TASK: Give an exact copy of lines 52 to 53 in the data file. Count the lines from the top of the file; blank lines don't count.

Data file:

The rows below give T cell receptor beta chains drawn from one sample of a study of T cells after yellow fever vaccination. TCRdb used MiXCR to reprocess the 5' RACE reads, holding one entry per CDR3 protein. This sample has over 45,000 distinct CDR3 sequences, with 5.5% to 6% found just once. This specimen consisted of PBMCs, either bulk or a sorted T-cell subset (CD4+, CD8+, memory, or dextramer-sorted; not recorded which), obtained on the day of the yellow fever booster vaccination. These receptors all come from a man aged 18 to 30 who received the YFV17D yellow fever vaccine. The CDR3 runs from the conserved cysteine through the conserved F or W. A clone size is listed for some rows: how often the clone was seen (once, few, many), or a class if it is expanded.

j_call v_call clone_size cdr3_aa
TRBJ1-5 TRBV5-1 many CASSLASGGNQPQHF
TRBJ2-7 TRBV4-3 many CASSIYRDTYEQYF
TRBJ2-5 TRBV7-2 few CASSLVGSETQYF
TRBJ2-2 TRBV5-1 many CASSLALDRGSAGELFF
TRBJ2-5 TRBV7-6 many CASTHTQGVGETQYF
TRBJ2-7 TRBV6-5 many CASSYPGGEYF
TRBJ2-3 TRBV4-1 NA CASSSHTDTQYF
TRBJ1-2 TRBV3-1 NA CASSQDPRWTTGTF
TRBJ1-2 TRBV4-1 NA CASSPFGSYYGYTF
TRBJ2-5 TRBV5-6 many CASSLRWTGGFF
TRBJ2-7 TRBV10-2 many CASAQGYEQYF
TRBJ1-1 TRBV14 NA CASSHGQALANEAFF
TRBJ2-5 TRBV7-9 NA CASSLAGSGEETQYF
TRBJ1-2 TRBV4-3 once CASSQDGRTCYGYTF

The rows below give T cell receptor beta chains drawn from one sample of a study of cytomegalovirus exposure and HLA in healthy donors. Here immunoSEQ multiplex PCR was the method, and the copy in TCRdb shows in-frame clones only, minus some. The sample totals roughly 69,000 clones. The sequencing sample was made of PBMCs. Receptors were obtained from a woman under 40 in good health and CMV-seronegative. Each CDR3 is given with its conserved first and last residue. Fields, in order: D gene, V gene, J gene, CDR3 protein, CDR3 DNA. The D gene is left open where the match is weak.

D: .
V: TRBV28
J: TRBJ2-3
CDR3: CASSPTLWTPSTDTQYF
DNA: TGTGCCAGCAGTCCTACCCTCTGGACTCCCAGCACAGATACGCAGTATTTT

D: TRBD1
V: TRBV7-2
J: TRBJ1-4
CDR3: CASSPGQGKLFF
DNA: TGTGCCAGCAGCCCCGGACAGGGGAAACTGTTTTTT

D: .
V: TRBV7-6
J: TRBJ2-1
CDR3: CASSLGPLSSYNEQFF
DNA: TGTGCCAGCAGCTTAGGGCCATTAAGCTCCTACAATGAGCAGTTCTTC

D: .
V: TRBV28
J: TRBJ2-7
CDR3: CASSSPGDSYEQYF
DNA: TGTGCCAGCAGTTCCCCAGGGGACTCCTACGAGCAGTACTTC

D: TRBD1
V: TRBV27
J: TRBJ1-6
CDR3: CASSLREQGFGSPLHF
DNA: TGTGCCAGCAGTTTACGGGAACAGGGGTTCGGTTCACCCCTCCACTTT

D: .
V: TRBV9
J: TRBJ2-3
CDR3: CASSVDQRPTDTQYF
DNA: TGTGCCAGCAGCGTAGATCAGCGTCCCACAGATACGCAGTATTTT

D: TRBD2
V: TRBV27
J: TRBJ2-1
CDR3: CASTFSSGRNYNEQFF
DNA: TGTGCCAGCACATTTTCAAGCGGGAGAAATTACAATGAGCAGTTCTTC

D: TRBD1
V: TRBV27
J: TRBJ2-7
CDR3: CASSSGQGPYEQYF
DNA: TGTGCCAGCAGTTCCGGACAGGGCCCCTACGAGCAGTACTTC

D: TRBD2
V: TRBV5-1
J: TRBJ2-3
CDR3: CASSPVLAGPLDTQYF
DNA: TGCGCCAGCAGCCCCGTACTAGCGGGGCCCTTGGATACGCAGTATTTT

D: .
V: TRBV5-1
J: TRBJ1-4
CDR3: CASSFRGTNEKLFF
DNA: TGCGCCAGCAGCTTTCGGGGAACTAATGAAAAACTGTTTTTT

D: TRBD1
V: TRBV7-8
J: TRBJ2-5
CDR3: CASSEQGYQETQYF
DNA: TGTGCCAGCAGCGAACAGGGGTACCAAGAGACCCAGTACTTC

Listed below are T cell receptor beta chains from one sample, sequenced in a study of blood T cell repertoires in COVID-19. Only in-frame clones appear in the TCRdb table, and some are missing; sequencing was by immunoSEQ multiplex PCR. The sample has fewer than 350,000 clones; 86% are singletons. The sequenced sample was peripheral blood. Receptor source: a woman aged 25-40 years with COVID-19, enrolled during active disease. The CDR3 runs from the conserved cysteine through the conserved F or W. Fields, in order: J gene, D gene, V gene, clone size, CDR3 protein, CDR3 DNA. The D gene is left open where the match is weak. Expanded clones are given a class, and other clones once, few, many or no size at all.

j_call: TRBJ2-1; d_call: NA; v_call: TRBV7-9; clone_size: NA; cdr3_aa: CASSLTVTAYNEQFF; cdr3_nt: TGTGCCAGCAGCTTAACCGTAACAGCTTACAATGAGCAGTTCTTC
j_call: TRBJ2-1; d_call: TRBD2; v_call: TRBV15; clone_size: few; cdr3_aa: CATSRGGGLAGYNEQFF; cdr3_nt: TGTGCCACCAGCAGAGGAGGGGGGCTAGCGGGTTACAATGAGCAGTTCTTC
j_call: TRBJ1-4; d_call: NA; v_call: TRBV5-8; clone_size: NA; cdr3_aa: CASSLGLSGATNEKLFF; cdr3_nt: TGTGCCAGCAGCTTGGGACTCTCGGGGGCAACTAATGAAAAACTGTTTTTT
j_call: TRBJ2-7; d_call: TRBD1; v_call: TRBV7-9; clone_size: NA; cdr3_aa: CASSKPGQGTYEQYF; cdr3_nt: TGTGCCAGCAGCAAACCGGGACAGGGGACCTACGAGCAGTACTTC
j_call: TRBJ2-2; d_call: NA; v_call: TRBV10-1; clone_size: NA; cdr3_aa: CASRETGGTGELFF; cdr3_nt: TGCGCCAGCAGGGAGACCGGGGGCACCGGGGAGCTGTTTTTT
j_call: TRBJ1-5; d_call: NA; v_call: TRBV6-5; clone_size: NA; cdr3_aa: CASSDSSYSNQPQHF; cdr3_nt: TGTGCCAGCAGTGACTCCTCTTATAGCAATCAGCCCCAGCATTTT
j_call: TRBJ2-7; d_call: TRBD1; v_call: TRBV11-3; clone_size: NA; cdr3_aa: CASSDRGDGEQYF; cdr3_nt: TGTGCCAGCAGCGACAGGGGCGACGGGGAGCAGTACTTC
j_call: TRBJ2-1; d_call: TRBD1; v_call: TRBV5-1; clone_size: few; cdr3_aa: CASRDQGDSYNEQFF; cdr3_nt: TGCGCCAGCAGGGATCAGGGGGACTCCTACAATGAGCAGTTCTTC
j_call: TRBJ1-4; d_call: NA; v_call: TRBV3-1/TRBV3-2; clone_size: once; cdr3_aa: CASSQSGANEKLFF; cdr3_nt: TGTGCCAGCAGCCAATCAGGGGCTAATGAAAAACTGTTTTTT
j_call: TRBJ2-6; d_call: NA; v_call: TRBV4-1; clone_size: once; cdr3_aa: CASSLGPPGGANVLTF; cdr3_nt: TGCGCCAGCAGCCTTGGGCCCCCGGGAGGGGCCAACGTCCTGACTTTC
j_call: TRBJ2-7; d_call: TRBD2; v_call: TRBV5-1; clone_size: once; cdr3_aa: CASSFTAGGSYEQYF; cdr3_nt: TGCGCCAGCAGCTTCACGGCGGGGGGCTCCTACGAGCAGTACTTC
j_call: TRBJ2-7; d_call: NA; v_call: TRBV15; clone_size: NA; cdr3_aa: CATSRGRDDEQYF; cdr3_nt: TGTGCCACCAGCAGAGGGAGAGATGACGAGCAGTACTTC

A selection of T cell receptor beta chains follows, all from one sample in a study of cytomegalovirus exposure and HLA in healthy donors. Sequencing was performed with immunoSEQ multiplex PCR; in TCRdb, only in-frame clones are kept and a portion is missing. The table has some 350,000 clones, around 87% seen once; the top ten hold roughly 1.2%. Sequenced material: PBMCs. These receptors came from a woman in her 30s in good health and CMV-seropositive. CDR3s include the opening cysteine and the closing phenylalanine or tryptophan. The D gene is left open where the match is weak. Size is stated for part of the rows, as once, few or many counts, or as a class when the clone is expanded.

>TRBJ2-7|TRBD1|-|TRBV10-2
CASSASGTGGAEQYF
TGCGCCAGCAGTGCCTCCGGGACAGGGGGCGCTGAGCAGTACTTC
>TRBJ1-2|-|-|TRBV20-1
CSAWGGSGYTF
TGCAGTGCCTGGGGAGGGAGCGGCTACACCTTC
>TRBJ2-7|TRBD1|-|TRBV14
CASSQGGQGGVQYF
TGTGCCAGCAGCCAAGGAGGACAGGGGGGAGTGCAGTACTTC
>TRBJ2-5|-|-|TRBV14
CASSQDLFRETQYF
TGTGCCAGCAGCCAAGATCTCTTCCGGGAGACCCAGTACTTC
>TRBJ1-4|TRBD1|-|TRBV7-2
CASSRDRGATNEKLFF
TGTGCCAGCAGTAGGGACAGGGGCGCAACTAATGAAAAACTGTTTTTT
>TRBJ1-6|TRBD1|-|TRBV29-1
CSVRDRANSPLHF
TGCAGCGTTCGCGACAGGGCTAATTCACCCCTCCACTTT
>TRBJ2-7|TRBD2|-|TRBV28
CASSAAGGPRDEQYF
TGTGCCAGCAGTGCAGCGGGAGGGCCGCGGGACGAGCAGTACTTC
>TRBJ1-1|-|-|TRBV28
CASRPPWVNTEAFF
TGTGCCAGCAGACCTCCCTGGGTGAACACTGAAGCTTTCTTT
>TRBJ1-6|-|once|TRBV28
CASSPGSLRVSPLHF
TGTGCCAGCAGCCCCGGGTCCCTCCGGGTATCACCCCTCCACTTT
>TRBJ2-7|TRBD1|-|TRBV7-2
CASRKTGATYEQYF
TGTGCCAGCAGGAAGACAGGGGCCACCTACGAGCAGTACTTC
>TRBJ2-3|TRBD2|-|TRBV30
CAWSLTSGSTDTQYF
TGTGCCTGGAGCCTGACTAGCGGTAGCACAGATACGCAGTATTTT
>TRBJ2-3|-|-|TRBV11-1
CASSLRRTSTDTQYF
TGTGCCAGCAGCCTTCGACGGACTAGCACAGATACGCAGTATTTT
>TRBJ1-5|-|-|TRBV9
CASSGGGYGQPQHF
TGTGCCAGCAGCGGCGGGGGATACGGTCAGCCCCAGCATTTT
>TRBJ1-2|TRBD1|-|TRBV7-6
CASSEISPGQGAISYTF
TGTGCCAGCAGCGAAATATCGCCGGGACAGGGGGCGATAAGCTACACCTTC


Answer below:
DNA: TGTGCCAGCACATTTTCAAGCGGGAGAAATTACAATGAGCAGTTCTTC

D: TRBD1